Jeff Immelt concludes his piece in the Harvard Business Review with a classic shit sandwich. He says he’s accomplished great things and the future looks bright:

“My legacy at GE will be a complicated one. In our core businesses, earnings have tripled during my tenure. Our $324?billion backlog is up more than $150?billion in the past decade. We have record-high market share. Our financial performance has outpaced that of our peers over the past five years. We have paid more in dividends during my tenure than during the previous 110 years of GE history combined.” 2

Buried in the midst of all that optimism is one short sentence about the stock price:

“Nonetheless, our P/E ratio has gone from 40:1 to 17:1 in the past decade, and the stock price has underperformed.” 2

Not to worry. The market hasn’t yet caught up with his brilliance, but the future will prove him right:

“Thus it is with transformation. At GE we are never in episode 10. It will take years for GE to fully reap the benefits of the transformations. But as I contemplate my departure, I love where the company is positioned. I love what we’re targeting. The company in 2001 was certain that the future would look like the past. The company in 2017 is ready for any future. I’m confident that I’m handing over a company that will flourish in the 21st century.” 2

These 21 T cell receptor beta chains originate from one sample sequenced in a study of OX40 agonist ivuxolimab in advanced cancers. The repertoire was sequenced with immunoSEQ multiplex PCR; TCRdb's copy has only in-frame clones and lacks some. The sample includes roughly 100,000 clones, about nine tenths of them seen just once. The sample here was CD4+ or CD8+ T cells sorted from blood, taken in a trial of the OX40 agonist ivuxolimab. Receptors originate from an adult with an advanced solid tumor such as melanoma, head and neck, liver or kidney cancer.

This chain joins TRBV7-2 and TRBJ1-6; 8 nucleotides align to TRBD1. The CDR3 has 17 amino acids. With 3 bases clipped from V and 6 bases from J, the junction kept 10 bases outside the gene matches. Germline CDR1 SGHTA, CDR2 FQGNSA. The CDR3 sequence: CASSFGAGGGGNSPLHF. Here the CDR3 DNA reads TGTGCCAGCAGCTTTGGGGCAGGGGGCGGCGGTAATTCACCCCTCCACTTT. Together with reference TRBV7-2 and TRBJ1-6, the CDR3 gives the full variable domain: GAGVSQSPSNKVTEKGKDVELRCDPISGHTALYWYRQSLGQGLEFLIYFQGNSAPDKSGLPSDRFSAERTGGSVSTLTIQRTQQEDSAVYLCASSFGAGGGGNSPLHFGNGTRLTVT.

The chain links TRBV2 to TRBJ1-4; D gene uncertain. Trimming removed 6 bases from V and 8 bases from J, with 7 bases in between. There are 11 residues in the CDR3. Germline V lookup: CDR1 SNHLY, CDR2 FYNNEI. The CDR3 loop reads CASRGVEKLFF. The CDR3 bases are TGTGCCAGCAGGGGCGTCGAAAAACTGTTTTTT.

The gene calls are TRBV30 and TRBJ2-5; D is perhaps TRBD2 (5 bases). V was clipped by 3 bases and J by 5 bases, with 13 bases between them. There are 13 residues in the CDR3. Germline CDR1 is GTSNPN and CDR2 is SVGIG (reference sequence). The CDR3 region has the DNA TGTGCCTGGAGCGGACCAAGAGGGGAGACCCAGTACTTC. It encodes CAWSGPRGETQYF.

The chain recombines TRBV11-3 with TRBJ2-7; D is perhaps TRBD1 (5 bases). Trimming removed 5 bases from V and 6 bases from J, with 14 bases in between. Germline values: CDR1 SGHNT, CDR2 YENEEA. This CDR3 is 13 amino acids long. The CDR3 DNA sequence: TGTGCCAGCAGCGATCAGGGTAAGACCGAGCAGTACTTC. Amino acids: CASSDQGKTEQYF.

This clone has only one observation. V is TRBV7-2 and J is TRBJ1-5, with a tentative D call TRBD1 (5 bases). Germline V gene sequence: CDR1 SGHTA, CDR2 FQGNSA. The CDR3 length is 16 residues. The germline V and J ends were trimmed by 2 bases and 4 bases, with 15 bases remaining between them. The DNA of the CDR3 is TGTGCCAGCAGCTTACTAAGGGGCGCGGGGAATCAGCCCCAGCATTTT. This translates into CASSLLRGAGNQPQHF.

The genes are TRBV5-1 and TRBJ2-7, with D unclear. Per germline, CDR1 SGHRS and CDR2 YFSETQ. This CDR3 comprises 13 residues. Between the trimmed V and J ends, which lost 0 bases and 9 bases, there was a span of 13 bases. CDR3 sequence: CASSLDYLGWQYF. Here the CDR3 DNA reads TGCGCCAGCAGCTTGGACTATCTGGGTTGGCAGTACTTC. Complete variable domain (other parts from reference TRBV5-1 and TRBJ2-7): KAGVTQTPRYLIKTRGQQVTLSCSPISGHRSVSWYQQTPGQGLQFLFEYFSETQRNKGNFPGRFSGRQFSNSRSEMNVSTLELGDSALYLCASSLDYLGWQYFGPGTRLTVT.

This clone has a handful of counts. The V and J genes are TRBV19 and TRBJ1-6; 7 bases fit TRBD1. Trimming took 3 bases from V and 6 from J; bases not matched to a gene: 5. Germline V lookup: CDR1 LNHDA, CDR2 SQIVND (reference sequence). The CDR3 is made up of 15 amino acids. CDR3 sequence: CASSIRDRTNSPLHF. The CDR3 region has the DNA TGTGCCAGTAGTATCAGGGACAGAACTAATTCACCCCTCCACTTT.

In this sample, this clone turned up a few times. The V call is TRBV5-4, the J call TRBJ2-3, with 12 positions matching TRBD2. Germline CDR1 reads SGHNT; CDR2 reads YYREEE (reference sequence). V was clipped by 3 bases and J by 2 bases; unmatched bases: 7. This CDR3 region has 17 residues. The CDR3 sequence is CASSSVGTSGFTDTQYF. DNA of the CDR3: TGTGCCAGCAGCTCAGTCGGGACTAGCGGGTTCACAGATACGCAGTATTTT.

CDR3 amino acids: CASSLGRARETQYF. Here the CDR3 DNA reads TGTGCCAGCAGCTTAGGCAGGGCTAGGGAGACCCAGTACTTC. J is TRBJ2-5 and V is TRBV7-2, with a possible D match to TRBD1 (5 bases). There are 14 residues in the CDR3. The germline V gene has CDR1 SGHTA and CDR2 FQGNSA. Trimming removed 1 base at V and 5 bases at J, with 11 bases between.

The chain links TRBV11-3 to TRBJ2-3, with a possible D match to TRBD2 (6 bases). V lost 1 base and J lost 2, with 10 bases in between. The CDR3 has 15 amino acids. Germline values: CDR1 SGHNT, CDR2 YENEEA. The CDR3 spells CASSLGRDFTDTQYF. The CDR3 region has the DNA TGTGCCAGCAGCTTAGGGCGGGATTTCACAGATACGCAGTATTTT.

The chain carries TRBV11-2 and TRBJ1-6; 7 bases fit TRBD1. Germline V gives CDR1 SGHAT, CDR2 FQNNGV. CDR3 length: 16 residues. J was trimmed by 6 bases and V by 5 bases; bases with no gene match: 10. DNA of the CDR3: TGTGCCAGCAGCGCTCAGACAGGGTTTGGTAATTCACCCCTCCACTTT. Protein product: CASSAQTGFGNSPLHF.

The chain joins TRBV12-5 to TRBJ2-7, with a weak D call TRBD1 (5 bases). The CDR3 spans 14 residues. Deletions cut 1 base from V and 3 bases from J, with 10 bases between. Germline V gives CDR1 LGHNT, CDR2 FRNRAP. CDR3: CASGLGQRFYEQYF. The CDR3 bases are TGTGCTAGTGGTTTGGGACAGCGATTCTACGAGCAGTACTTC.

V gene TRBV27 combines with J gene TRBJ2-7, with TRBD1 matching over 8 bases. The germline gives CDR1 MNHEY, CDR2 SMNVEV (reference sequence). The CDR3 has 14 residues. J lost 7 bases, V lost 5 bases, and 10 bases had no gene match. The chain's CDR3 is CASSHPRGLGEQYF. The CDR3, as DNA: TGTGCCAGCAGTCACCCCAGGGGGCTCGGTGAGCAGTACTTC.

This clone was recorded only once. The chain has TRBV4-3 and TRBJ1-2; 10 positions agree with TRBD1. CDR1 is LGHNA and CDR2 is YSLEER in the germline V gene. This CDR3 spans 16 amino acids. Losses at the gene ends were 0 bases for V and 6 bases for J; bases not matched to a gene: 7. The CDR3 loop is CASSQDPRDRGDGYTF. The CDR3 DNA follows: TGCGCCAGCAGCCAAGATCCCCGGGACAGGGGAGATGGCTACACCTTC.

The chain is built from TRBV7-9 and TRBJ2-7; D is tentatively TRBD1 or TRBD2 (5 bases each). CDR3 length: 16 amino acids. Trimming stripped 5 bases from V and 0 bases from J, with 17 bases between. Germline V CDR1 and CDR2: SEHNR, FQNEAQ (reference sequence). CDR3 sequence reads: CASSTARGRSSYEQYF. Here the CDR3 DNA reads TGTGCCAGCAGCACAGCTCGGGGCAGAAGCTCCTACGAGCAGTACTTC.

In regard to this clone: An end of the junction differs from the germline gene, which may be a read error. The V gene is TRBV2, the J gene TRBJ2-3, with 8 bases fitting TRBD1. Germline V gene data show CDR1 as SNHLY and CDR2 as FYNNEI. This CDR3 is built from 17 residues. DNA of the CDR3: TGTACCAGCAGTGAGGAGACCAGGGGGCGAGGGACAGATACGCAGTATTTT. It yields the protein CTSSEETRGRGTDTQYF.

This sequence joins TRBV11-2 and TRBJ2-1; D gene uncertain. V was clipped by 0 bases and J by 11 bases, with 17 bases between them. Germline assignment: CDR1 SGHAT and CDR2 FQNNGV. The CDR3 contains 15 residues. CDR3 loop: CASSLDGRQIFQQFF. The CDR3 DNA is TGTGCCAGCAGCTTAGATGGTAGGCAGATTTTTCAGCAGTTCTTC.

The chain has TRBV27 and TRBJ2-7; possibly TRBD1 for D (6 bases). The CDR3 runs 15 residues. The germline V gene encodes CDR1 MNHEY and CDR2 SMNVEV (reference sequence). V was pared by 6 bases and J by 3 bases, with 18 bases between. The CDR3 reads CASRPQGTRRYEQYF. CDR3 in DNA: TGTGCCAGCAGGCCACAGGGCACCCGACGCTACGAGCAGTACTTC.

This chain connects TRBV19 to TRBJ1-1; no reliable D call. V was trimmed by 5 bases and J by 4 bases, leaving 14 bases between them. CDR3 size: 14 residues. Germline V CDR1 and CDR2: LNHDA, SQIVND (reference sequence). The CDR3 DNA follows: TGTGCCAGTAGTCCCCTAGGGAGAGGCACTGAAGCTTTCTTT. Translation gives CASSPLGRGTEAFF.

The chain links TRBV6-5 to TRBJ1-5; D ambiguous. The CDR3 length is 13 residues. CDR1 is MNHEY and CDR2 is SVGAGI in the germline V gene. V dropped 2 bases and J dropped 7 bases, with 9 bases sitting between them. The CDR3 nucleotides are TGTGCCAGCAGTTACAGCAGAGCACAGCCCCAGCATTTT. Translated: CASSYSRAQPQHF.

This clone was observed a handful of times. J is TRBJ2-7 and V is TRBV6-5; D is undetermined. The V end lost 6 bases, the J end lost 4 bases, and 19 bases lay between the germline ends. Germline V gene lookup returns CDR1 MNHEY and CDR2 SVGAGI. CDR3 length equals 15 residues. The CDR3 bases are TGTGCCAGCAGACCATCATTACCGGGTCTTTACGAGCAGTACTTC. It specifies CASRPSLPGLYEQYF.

Sorry, Jeff. Your legacy is not all that complicated. Not only the market, but GE itself is figuring it out. Just a few months after his departure, the company posted Rachel Scheel’s soul-searching letter on its public website. It reads:

“We know better than to think the problem will go away if we avoid it and don’t talk about it. To make a GE that will be around for another 125 years, we must get comfortable speaking our minds with complete candor, and we must not be afraid to ask for help. For us to create a culture where we can thrive, we need to ask ourselves three key questions:

  • What creates a culture work environment where we are confident to speak up and ask for help?